“This action has been taken purely for financial reasons, but, having regard to the financial state of a lot of football clubs, we must look at the warning signals and take the necessary steps to consolidate.”
Mr. O’Halloran hoped that the proposed Welsh National League would begin in the 1983-84 season, with Barry among the founder members.
It was somewhat ironic that the decision followed just two days after around 50 regular supporters of the club got together to reform the Supporters’ Club in an effort to keep the club in the Southern League.
At their meeting on Sunday, the club, under a new chairman, Mr. Bill Lewis, decided to send a letter to Mr O’Halloran seeking assurances about the club’s Southern League future and calling for a meeting with the Board of Directors.
But, it seems, the decision had already been made, especially as Southern League officials were due at Jenner Park yesterday to grade the ground. At Sunday’s meeting it was agreed that it was highly unlikely that, once they quit, Barry would be readmitted to the league.
Although appreciating Mr O’Halloran’s support for the club in recent years – and realising that without his injection of cash this week’s decision might have come before – supporters rang the ‘News’ yesterday to express their amazement at the finality of the decision.
A number felt that no opportunity had been taken to find out whether other individuals or businessmen in the town could come to the aid of the club. “No avenues have been explored whatsoever,” explained a ‘very dispirited’ Bill Lewis.
“We are not doubting that Mr. O’Halloran has every right to do what he has done, but it seems a very unsatisfactory situation that a decision of this nature should be taken without looking at other ways of helping the club.”
Billy Jennings was born in Barry, played local football in Barry, got selected to play in the first Schools International in 1907 versus England, signed for Bolton Wanderers, represented Wales, won some FA Cups, and later became Barry Town’s first home-grown manager.
Getty have recently allowed the likes of this blog to use their images without a watermark, or requiring permission. So, with thanks to Getty, here are some relevant images to football in Barry.
William “Billy” Jennnings
Edward T. “Ted” Vizard
Born in Cogan, Ted Vizard was playing for Barry District AFC when he signed for Bolton Wanderers. Also an FA Cup winner, and Wales international.
Bolton Wanderers, 1920
Jennings is standing in front of Vizard, who’s looking to the side.
When Billy Jennings was called up to the Welsh squad for the first time, a civic reception was held in his honour in Barry.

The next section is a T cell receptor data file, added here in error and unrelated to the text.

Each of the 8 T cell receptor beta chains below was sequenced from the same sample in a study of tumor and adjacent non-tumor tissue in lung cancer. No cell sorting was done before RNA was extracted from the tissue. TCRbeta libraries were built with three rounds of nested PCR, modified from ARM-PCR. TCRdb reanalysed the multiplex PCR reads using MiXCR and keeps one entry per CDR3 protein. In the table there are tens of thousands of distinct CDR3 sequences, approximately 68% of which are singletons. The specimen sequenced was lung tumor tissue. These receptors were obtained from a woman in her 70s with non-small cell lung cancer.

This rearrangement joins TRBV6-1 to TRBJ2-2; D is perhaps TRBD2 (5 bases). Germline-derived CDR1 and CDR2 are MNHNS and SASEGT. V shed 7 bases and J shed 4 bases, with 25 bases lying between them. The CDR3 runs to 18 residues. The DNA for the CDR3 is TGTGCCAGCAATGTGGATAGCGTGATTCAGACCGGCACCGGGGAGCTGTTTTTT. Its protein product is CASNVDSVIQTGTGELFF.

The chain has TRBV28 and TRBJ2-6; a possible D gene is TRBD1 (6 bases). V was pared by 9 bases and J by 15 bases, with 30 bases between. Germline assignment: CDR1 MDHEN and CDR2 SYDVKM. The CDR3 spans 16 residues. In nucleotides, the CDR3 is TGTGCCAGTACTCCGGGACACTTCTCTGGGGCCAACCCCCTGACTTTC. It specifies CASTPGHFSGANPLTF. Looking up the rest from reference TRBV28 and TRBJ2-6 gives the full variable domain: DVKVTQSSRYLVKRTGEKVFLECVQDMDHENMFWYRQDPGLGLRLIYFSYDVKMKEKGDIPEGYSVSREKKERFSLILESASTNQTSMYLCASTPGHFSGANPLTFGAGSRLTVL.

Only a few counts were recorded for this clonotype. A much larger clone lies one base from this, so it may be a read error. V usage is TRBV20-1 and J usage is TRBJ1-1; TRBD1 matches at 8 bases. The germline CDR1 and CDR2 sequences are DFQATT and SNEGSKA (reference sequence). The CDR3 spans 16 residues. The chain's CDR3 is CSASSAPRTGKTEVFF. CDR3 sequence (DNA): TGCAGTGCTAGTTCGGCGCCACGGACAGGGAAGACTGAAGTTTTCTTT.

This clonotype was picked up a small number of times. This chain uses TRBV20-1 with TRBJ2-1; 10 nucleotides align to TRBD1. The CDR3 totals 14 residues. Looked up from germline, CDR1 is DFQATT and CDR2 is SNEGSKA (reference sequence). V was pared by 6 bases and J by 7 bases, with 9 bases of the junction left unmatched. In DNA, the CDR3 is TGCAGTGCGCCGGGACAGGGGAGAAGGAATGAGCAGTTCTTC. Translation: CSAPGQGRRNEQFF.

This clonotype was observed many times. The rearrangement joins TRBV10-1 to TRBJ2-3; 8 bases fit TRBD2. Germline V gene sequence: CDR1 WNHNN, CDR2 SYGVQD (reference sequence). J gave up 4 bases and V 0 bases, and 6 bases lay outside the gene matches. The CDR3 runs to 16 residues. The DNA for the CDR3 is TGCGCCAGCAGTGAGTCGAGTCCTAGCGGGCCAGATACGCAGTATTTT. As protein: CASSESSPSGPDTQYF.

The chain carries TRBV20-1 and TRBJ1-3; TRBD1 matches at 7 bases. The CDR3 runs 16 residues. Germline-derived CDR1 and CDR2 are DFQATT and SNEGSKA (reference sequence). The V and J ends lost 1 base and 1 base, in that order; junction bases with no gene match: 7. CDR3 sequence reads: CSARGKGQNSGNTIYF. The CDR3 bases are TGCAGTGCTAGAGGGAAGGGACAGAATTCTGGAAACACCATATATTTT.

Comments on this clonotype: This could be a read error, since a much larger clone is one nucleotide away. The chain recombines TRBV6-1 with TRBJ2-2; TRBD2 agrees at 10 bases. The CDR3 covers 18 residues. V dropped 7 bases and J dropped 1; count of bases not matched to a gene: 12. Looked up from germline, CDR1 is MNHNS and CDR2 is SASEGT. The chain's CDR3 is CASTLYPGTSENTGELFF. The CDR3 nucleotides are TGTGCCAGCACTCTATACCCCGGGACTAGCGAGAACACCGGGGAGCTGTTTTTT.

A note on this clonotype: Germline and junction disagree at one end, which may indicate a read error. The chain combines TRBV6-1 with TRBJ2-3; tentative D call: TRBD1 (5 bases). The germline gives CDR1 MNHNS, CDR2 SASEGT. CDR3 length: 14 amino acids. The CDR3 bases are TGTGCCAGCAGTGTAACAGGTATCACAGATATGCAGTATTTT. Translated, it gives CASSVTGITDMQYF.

28 February 1914 at Celtic Park (Parkhead), Glasgow
SCOTLAND 0-0 WALES
Wales: Ted Peers (Wolverhampton W), Thomas J Hewitt (S Liverpool), William Jennings (Bolton Wanderers), Thomas J Matthias (Wrexham), Lloyd Davies (Northampton T), Joseph T Jones (Stoke), Billy Meredith (Manchester Utd), George A Wynn (Manchester C), Walter O Davis (Millwall Ath), William ‘Lot’ Jones (Manchester C), Jack Evans (Cardiff C)
Referee H H Taylor (England)
16 March 1914 at Ninian Park, Cardiff
WALES 0-2 ENGLAND
Wales: Ted Peers (Wolverhampton W), Thomas J Hewitt (S Liverpool), Moses Russell (Merthyr T), Thomas J Matthias (Wrexham), Lloyd Davies (Northampton T), William Jennings (Bolton Wanderers), Billy Meredith (Manchester Utd), George A Wynn (Manchester C), Stan Rowlands (Tranmere Rovers), William C Davies (Crystal Palace), Ted Vizard (Bolton Wanderers)
Referee James Mason (England)
(Welsh international stats courtesy of the Welsh Football Data Archive)
Barry Dock News
Friday 20 March 1914
INTERNATIONAL FOOTBALLER HONOURED
Presentation to Mr W. Jennings at Barry
Barry footballers – the West End section in particular – met at the Co-Operative Hall, Barry, on Tuesday evening last, to celebrate the selection in the Welsh Association team which met England last Monday, of Mr W. Jennings, of Bolton Wanderers, who is the first Barry boy to gain senior international honours. It was a happy and convivial gathering, and during the evening Mr Jennings was made the recipient of a gold albert and pendant and sovereign case.
Mr. W. Jennings, who has just attained his majority, received his education at Romilly Road, under Mr. R. T. Evans. He had always displayed the essentials of a good footballer, and it was in 1907 that he was honoured by being chosen to represent his country against the English boys at Walsall. As time wore on, he captained the Romilly Old Boys and Barry Bethel Baptists, and frequently assisted the Barry West End. He joined the Bolton Wanderers in August, 1912, and in February of this year gained his first international cap against Scotland at Glasgow.
Mr R. A. Lewis made a presentation to Mr. Jennings, and in the course of his remarks gave the gathering an interesting account of how Vizard and Jennings joined the Bolton Wanderers Club. A few years ago, Mr. Lewis went on, Vizard signed an amateur form for Aston Villa, but was not called upon. The nest season (while playing for the Barry District AFC) he offered his services to Cardiff City for 30/- a week. Two of their directors informed Vizard that he should be ashamed of himself for asking such an amount – they could get “first class” players for that figure (Laughter).